“We need an administration that understands the impact of environmental injustice on communities of color,” McEachin says. “Our asthma rates from being in the inner cities are higher than the national population elsewhere. We tend to live in urban areas and because heat gets trapped in urban areas and pollutins get trapped in urban areas the effects of climate change and global warming are more acute in our communities. And without an administration that’s sensitive to those needs, we have a lot of problems.” The best way to deal with it is to “win some elections,” he said.
McEachin is not alone in his “sense of urgency.” Rev. Lennox Yearwood, founder/president of the Hip Hop Caucus, has launched a weekly radio show and podcast to “counter attacks on our environment and communities, and advance solutions to climate change”, according to a press release. The show, co-hosted by Mustafa Santiago Ali launched on March 13th on D.C.-based 89.3 FM WPFW, a Pacifica Station.
“From Flint, to Standing Rock, to Puerto Rico, our planet and communities are under attack from environmental injustices, deadly policy decisions, insufficient action on climate change, and an Administration that is moving us backwards,” said Rev. Lennox Yearwood Jr. in a statement. “All people must benefit from the fight for clean air, clean water, and a sustainable planet.”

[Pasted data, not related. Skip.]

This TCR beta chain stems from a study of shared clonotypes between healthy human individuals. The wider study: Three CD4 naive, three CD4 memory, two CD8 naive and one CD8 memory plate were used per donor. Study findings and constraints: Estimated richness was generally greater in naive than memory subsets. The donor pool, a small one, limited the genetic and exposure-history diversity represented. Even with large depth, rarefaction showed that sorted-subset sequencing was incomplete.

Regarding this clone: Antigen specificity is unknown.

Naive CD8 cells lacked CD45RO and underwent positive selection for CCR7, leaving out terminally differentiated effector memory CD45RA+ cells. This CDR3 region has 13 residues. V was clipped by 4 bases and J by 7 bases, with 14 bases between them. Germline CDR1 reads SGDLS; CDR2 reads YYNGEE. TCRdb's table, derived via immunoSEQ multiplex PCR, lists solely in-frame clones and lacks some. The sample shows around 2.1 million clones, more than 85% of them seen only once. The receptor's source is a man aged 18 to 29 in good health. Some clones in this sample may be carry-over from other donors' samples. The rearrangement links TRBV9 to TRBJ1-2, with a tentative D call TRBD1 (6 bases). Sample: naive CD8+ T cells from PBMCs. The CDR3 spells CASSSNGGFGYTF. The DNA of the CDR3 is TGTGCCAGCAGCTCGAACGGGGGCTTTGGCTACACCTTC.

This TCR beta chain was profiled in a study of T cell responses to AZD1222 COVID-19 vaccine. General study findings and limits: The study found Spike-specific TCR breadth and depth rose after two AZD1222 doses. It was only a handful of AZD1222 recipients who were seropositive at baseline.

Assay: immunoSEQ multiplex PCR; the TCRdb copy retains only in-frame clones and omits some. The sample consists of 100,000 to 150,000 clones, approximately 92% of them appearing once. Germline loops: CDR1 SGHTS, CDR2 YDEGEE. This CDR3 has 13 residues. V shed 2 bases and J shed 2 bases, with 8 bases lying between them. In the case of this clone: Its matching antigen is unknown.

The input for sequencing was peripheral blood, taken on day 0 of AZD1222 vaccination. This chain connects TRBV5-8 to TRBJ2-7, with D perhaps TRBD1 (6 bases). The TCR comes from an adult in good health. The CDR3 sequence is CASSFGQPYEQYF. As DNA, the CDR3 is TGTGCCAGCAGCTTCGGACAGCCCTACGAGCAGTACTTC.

Ali says the radio show will feature “stories from communities facing deadly impacts from pollution and climate change, and conversations with celebrities, artists, activists, youth leaders, Congressional Members, issue experts, and more, the show will break down barriers between issues within the movement for justice and a sustainable planet for all.”
The climate change issue has not specifically been a bread and butter issue as part of the traditional issues of concern to African-Americans. But it appears to be now rising swiftly to the top of the environmental and economic justice agendas.
Late last year, the U.S. Black Chambers (USBC) met with McEachin and other members of the Congressional Black Caucus for a roundtable discussion to address growing concerns about the impact that the repeal of the Clean Power Plan would have on Black-owned businesses and the Black community at-large.
“It’s crucial that Black business owners and community leaders amplify their concerns about the proposed repeal of the Clean Power Plan,” said Ron Busby, USBC president/CEO. “By moving to repeal the Clean Power Plan, EPA Administrator Scott Pruitt is helping big corporations put profits before the health of our communities.”
McEachin indicated that a key will not only be educating the Black community on the effects of climate change, but on the need for their vote to influence who makes the decisions in Congress and the White House.
“We’ve got the ability to undo some of this damage, but we’ve got to have majorities at least in the House, but also in the Senate to begin that reversal process,” he says. “This is going to take a minute. So people have to remain vigilant. People have to remain energized. What you saw in Alabama, what you saw in Virginia – what I believe you’ll see this year – has to continue at least through 2020 if we’re going to reclaim the ability to protect our environment and protect our communities of color.”